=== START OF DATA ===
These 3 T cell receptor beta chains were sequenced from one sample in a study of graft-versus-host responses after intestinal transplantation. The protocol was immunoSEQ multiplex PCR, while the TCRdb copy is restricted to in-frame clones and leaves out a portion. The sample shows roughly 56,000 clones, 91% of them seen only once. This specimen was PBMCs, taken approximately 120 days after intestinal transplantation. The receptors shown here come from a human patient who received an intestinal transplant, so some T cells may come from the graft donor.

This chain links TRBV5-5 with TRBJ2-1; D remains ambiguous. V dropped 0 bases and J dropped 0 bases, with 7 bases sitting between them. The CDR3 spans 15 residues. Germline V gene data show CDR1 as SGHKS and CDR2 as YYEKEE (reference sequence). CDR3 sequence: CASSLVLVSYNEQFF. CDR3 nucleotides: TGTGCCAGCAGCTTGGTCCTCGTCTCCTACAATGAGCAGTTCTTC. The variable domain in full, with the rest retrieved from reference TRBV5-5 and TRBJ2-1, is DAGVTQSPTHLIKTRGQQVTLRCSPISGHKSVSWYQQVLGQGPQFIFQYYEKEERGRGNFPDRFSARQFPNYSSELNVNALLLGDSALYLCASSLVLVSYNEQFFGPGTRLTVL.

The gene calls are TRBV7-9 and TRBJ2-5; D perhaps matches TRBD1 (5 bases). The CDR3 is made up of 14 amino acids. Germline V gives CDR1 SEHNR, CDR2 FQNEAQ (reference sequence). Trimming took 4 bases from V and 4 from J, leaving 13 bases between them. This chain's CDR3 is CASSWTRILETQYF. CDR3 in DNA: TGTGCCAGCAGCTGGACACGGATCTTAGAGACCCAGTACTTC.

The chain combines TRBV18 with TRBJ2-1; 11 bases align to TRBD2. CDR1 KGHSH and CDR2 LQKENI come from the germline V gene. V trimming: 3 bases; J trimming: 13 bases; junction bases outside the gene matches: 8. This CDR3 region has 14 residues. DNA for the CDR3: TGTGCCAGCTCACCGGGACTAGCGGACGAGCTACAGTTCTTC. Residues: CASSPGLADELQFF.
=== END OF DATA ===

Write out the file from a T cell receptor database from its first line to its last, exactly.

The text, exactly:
These 3 T cell receptor beta chains were sequenced from one sample in a study of graft-versus-host responses after intestinal transplantation. The protocol was immunoSEQ multiplex PCR, while the TCRdb copy is restricted to in-frame clones and leaves out a portion. The sample shows roughly 56,000 clones, 91% of them seen only once. This specimen was PBMCs, taken approximately 120 days after intestinal transplantation. The receptors shown here come from a human patient who received an intestinal transplant, so some T cells may come from the graft donor.

This chain links TRBV5-5 with TRBJ2-1; D remains ambiguous. V dropped 0 bases and J dropped 0 bases, with 7 bases sitting between them. The CDR3 spans 15 residues. Germline V gene data show CDR1 as SGHKS and CDR2 as YYEKEE (reference sequence). CDR3 sequence: CASSLVLVSYNEQFF. CDR3 nucleotides: TGTGCCAGCAGCTTGGTCCTCGTCTCCTACAATGAGCAGTTCTTC. The variable domain in full, with the rest retrieved from reference TRBV5-5 and TRBJ2-1, is DAGVTQSPTHLIKTRGQQVTLRCSPISGHKSVSWYQQVLGQGPQFIFQYYEKEERGRGNFPDRFSARQFPNYSSELNVNALLLGDSALYLCASSLVLVSYNEQFFGPGTRLTVL.

The gene calls are TRBV7-9 and TRBJ2-5; D perhaps matches TRBD1 (5 bases). The CDR3 is made up of 14 amino acids. Germline V gives CDR1 SEHNR, CDR2 FQNEAQ (reference sequence). Trimming took 4 bases from V and 4 from J, leaving 13 bases between them. This chain's CDR3 is CASSWTRILETQYF. CDR3 in DNA: TGTGCCAGCAGCTGGACACGGATCTTAGAGACCCAGTACTTC.

The chain combines TRBV18 with TRBJ2-1; 11 bases align to TRBD2. CDR1 KGHSH and CDR2 LQKENI come from the germline V gene. V trimming: 3 bases; J trimming: 13 bases; junction bases outside the gene matches: 8. This CDR3 region has 14 residues. DNA for the CDR3: TGTGCCAGCTCACCGGGACTAGCGGACGAGCTACAGTTCTTC. Residues: CASSPGLADELQFF.